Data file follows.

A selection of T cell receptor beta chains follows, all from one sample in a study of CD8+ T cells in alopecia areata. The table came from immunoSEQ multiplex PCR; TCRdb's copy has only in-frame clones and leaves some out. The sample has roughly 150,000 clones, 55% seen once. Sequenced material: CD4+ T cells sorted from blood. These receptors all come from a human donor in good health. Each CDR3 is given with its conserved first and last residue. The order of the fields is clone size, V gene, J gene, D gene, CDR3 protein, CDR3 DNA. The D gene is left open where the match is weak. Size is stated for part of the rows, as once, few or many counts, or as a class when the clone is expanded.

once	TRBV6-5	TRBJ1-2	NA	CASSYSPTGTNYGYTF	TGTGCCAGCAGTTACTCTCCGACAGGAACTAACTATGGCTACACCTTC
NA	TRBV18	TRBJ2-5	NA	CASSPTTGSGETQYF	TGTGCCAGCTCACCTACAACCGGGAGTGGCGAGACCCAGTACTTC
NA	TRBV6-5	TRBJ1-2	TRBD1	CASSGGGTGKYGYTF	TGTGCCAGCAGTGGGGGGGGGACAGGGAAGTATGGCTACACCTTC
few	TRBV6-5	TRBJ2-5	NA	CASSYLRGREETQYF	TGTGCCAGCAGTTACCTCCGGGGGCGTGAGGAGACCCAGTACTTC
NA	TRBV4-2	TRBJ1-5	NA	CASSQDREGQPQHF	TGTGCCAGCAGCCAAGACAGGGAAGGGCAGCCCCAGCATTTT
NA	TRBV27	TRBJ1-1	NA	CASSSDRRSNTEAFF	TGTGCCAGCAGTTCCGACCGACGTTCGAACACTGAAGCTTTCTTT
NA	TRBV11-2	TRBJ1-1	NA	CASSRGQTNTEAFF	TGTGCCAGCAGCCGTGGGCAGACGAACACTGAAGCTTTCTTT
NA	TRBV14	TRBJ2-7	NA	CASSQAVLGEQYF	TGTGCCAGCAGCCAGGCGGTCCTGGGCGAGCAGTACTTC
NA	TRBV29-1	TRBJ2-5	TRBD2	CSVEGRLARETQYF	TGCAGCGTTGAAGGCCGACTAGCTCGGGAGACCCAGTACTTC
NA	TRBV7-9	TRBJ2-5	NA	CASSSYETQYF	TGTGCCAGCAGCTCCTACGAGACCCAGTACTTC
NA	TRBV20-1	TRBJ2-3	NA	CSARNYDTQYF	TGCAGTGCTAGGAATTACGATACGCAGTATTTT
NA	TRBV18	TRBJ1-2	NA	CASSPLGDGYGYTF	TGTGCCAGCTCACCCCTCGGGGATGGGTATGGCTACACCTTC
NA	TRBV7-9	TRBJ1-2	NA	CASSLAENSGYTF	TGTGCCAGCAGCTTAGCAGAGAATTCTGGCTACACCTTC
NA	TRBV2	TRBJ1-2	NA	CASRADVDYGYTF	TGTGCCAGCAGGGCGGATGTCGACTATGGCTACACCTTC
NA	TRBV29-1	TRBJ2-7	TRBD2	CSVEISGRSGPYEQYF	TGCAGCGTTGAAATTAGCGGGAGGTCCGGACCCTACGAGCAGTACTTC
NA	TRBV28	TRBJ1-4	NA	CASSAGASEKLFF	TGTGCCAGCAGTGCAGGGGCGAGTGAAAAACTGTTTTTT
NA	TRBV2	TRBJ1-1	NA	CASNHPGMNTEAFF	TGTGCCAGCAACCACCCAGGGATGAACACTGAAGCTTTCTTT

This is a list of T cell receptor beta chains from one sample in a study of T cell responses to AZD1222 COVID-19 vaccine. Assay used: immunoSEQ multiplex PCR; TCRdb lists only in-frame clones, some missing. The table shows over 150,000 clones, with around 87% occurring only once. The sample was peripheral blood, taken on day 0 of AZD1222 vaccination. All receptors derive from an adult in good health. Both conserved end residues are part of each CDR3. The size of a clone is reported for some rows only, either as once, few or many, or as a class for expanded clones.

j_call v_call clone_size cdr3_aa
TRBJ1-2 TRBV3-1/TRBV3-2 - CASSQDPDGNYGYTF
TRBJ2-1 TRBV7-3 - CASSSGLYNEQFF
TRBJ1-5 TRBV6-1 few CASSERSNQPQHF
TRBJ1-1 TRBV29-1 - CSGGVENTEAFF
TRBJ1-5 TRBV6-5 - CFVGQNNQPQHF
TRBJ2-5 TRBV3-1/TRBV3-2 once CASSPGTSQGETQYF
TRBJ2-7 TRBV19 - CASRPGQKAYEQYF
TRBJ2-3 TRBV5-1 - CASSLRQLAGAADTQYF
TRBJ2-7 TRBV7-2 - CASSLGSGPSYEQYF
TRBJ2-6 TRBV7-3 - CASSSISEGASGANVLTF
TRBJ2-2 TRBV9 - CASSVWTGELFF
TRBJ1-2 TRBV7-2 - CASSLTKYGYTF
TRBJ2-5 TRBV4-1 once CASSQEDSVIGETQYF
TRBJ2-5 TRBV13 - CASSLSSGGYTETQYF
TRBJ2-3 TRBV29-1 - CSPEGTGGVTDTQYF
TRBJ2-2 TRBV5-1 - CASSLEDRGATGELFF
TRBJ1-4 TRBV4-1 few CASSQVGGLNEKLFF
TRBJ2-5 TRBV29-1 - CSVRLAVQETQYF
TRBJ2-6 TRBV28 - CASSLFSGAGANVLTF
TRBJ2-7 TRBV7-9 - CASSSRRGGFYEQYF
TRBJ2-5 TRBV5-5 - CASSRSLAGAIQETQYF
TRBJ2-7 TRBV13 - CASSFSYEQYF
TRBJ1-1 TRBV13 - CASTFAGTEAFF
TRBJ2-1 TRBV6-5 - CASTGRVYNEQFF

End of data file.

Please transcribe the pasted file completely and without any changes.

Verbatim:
A selection of T cell receptor beta chains follows, all from one sample in a study of CD8+ T cells in alopecia areata. The table came from immunoSEQ multiplex PCR; TCRdb's copy has only in-frame clones and leaves some out. The sample has roughly 150,000 clones, 55% seen once. Sequenced material: CD4+ T cells sorted from blood. These receptors all come from a human donor in good health. Each CDR3 is given with its conserved first and last residue. The order of the fields is clone size, V gene, J gene, D gene, CDR3 protein, CDR3 DNA. The D gene is left open where the match is weak. Size is stated for part of the rows, as once, few or many counts, or as a class when the clone is expanded.

once	TRBV6-5	TRBJ1-2	NA	CASSYSPTGTNYGYTF	TGTGCCAGCAGTTACTCTCCGACAGGAACTAACTATGGCTACACCTTC
NA	TRBV18	TRBJ2-5	NA	CASSPTTGSGETQYF	TGTGCCAGCTCACCTACAACCGGGAGTGGCGAGACCCAGTACTTC
NA	TRBV6-5	TRBJ1-2	TRBD1	CASSGGGTGKYGYTF	TGTGCCAGCAGTGGGGGGGGGACAGGGAAGTATGGCTACACCTTC
few	TRBV6-5	TRBJ2-5	NA	CASSYLRGREETQYF	TGTGCCAGCAGTTACCTCCGGGGGCGTGAGGAGACCCAGTACTTC
NA	TRBV4-2	TRBJ1-5	NA	CASSQDREGQPQHF	TGTGCCAGCAGCCAAGACAGGGAAGGGCAGCCCCAGCATTTT
NA	TRBV27	TRBJ1-1	NA	CASSSDRRSNTEAFF	TGTGCCAGCAGTTCCGACCGACGTTCGAACACTGAAGCTTTCTTT
NA	TRBV11-2	TRBJ1-1	NA	CASSRGQTNTEAFF	TGTGCCAGCAGCCGTGGGCAGACGAACACTGAAGCTTTCTTT
NA	TRBV14	TRBJ2-7	NA	CASSQAVLGEQYF	TGTGCCAGCAGCCAGGCGGTCCTGGGCGAGCAGTACTTC
NA	TRBV29-1	TRBJ2-5	TRBD2	CSVEGRLARETQYF	TGCAGCGTTGAAGGCCGACTAGCTCGGGAGACCCAGTACTTC
NA	TRBV7-9	TRBJ2-5	NA	CASSSYETQYF	TGTGCCAGCAGCTCCTACGAGACCCAGTACTTC
NA	TRBV20-1	TRBJ2-3	NA	CSARNYDTQYF	TGCAGTGCTAGGAATTACGATACGCAGTATTTT
NA	TRBV18	TRBJ1-2	NA	CASSPLGDGYGYTF	TGTGCCAGCTCACCCCTCGGGGATGGGTATGGCTACACCTTC
NA	TRBV7-9	TRBJ1-2	NA	CASSLAENSGYTF	TGTGCCAGCAGCTTAGCAGAGAATTCTGGCTACACCTTC
NA	TRBV2	TRBJ1-2	NA	CASRADVDYGYTF	TGTGCCAGCAGGGCGGATGTCGACTATGGCTACACCTTC
NA	TRBV29-1	TRBJ2-7	TRBD2	CSVEISGRSGPYEQYF	TGCAGCGTTGAAATTAGCGGGAGGTCCGGACCCTACGAGCAGTACTTC
NA	TRBV28	TRBJ1-4	NA	CASSAGASEKLFF	TGTGCCAGCAGTGCAGGGGCGAGTGAAAAACTGTTTTTT
NA	TRBV2	TRBJ1-1	NA	CASNHPGMNTEAFF	TGTGCCAGCAACCACCCAGGGATGAACACTGAAGCTTTCTTT

This is a list of T cell receptor beta chains from one sample in a study of T cell responses to AZD1222 COVID-19 vaccine. Assay used: immunoSEQ multiplex PCR; TCRdb lists only in-frame clones, some missing. The table shows over 150,000 clones, with around 87% occurring only once. The sample was peripheral blood, taken on day 0 of AZD1222 vaccination. All receptors derive from an adult in good health. Both conserved end residues are part of each CDR3. The size of a clone is reported for some rows only, either as once, few or many, or as a class for expanded clones.

j_call v_call clone_size cdr3_aa
TRBJ1-2 TRBV3-1/TRBV3-2 - CASSQDPDGNYGYTF
TRBJ2-1 TRBV7-3 - CASSSGLYNEQFF
TRBJ1-5 TRBV6-1 few CASSERSNQPQHF
TRBJ1-1 TRBV29-1 - CSGGVENTEAFF
TRBJ1-5 TRBV6-5 - CFVGQNNQPQHF
TRBJ2-5 TRBV3-1/TRBV3-2 once CASSPGTSQGETQYF
TRBJ2-7 TRBV19 - CASRPGQKAYEQYF
TRBJ2-3 TRBV5-1 - CASSLRQLAGAADTQYF
TRBJ2-7 TRBV7-2 - CASSLGSGPSYEQYF
TRBJ2-6 TRBV7-3 - CASSSISEGASGANVLTF
TRBJ2-2 TRBV9 - CASSVWTGELFF
TRBJ1-2 TRBV7-2 - CASSLTKYGYTF
TRBJ2-5 TRBV4-1 once CASSQEDSVIGETQYF
TRBJ2-5 TRBV13 - CASSLSSGGYTETQYF
TRBJ2-3 TRBV29-1 - CSPEGTGGVTDTQYF
TRBJ2-2 TRBV5-1 - CASSLEDRGATGELFF
TRBJ1-4 TRBV4-1 few CASSQVGGLNEKLFF
TRBJ2-5 TRBV29-1 - CSVRLAVQETQYF
TRBJ2-6 TRBV28 - CASSLFSGAGANVLTF
TRBJ2-7 TRBV7-9 - CASSSRRGGFYEQYF
TRBJ2-5 TRBV5-5 - CASSRSLAGAIQETQYF
TRBJ2-7 TRBV13 - CASSFSYEQYF
TRBJ1-1 TRBV13 - CASTFAGTEAFF
TRBJ2-1 TRBV6-5 - CASTGRVYNEQFF